PACTF_2017: ETA

Category: Points: 60 Description:

If this script were to finish, what would it output? MacOS Linux

Hint:

Try doing a bit of dynamic binary analysis. Read the registers!

Write-up

This challenge is much easier with a proper x64-86 decompiler like IDA or Hopper. The function we are looking at here, is the get_primes() function.

int _Z10get_primesm(long arg0) {
    var_38 = arg0;
    var_40 = rsi;
    rdi = var_38;
    rax = std::vector<unsigned long, std::allocator<unsigned long> >::vector();
    var_20 = operator new[]((var_40 >> 0x3) + 0x1);
    rax = memset(var_20, 0xff, (var_40 >> 0x3) + 0x1);
    for (var_28 = 0x2; var_28 <= var_40; var_28 = var_28 + 0x1) {
            if ((SAR(sign_extend_64(*(int8_t *)(var_20 + (var_28 >> 0x3)) & 0xff), (var_28 & 0x7)) & 0x1) != 0x0) {
                    rsi = var_28;
                    rax = std::vector<unsigned long, std::allocator<unsigned long> >::push_back(var_38);
                    for (var_18 = var_28 + var_28; var_18 <= var_40; var_18 = var_18 + var_28) {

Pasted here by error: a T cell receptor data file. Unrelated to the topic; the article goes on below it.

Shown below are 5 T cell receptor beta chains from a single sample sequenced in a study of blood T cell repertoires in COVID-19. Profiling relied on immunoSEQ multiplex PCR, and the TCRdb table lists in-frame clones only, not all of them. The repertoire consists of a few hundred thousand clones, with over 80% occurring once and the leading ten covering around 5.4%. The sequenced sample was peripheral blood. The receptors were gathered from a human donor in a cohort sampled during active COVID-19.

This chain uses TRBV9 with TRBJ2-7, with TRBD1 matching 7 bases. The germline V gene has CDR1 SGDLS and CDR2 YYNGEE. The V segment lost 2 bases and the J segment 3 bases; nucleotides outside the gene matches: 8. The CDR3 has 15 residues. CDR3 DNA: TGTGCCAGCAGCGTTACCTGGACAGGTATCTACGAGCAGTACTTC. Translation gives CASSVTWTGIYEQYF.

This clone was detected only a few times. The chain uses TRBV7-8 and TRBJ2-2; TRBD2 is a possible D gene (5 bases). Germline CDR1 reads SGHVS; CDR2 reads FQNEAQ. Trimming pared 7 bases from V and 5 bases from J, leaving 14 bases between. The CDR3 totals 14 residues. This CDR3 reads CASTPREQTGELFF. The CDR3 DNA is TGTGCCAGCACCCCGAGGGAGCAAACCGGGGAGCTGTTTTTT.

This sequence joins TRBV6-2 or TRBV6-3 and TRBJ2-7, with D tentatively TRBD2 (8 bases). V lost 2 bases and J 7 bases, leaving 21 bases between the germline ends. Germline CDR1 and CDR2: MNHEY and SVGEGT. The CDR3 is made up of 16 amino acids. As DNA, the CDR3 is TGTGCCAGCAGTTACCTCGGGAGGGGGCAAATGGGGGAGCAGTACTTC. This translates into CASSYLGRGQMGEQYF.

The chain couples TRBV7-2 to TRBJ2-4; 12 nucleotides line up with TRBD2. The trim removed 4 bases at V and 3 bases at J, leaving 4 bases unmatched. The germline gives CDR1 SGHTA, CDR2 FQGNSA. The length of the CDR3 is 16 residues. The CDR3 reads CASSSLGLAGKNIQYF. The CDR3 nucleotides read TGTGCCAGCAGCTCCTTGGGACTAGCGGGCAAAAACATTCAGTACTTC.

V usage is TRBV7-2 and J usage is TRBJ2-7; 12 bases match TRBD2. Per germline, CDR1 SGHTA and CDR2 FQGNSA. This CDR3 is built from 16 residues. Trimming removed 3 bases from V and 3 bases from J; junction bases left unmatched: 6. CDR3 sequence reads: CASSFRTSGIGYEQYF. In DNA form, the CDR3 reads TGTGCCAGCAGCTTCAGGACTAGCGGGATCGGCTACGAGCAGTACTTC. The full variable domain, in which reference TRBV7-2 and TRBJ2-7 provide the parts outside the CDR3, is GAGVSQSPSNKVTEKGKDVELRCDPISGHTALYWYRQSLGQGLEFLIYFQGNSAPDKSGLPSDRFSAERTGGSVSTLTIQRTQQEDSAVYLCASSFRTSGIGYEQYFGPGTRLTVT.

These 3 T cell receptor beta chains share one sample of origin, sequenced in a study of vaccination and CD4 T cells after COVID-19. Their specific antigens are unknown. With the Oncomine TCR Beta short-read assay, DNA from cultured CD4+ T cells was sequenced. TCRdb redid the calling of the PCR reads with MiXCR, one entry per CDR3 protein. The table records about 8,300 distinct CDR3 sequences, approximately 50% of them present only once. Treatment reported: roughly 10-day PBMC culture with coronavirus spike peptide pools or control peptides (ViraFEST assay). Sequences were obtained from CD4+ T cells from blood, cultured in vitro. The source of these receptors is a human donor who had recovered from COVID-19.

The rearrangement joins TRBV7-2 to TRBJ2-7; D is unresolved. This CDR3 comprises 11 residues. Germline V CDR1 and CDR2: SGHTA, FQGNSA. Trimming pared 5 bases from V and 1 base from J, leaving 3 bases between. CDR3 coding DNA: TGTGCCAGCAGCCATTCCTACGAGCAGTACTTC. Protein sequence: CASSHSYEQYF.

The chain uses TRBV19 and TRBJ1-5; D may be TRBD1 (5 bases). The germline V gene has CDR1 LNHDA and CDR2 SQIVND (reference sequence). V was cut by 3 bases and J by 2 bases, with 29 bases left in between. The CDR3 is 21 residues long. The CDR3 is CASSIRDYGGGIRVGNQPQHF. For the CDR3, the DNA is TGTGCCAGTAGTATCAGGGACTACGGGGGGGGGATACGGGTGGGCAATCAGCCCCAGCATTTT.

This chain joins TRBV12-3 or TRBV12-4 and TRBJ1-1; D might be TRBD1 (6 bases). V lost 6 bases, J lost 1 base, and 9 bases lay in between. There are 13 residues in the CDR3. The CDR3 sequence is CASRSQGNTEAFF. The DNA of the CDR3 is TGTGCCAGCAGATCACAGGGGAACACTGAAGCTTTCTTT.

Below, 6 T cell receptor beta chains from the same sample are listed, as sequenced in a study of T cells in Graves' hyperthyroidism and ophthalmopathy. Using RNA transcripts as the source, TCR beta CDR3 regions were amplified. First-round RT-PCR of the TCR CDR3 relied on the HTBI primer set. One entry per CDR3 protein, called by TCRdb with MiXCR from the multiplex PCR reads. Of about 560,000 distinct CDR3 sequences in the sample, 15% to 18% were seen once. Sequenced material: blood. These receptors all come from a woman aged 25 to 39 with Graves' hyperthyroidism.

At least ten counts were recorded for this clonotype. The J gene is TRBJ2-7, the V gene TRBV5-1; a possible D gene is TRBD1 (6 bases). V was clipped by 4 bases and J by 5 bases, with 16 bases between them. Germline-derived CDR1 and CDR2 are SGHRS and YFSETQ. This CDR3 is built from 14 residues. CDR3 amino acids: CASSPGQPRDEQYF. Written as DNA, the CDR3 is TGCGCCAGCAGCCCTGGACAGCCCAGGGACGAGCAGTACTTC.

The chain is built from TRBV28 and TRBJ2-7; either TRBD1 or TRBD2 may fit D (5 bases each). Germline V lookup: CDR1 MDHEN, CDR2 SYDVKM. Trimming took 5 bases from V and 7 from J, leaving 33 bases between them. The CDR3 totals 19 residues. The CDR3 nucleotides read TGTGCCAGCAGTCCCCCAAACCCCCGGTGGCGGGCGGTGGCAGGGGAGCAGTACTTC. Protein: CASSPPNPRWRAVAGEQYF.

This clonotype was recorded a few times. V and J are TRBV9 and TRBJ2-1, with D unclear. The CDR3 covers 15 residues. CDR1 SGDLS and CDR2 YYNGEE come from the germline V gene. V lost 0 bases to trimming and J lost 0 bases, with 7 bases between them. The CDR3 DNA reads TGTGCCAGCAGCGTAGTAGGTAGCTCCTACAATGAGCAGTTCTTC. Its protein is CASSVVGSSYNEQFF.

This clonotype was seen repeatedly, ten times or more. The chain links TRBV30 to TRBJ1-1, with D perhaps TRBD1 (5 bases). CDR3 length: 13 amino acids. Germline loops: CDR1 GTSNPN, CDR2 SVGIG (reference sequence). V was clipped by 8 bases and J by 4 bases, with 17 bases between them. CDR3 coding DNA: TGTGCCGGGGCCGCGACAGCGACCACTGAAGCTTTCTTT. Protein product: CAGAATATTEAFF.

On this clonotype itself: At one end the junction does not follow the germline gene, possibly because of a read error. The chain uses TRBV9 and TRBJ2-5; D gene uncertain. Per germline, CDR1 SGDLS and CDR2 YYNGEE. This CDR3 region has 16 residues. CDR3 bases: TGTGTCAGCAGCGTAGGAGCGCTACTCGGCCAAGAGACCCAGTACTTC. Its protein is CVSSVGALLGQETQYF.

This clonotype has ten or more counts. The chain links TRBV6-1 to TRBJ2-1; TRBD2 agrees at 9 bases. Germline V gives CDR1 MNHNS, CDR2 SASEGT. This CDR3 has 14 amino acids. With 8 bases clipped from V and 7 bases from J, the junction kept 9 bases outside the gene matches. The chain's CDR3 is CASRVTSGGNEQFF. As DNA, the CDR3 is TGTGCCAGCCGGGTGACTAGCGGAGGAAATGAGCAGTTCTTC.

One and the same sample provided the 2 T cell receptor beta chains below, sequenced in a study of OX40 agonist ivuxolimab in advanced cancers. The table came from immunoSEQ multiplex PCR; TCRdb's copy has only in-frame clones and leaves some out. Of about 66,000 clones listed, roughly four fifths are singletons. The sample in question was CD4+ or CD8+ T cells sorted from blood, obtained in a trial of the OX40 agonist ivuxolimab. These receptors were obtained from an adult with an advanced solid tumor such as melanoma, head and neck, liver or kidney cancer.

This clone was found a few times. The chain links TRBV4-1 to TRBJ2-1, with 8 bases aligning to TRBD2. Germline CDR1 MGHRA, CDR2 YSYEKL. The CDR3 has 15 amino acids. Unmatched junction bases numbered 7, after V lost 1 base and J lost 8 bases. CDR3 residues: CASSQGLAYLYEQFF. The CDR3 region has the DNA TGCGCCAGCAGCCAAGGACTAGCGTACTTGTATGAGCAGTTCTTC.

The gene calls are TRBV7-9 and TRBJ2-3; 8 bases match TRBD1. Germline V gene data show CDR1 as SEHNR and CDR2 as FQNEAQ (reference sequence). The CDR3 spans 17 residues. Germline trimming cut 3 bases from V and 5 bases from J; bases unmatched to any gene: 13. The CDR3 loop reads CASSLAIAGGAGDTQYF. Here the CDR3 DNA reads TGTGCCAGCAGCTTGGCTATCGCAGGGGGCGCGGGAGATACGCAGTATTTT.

*(int8_t *)(var_20 + (var_18 >> 0x3)) = *(int8_t *)((var_18 >> 0x3) + var_20) & 0xff & !(0x1 << (var_18 & 0x7));
                    }
            }
    }
    if (var_20 != 0x0) {
            rax = operator delete[](var_20);
    }
    rax = var_38;
    rbx = stack[2046];
    rsp = rsp + 0x48;
    rbp = stack[2047];
    return rax;
}

We need to look closer at the part of the pseudocode that will give us the solution.

for (var_28 = 0x2; var_28 <= var_40; var_28 = var_28 + 0x1) {

The base idea of this part of the code, refers to how it's actually looking for THE largest prime number that's smaller than var_40, which is 2147483644. With some clever searching, the largest prime number smaller than 2147483644 is, 2147483629.

Therefore, the flag is 2147483629.

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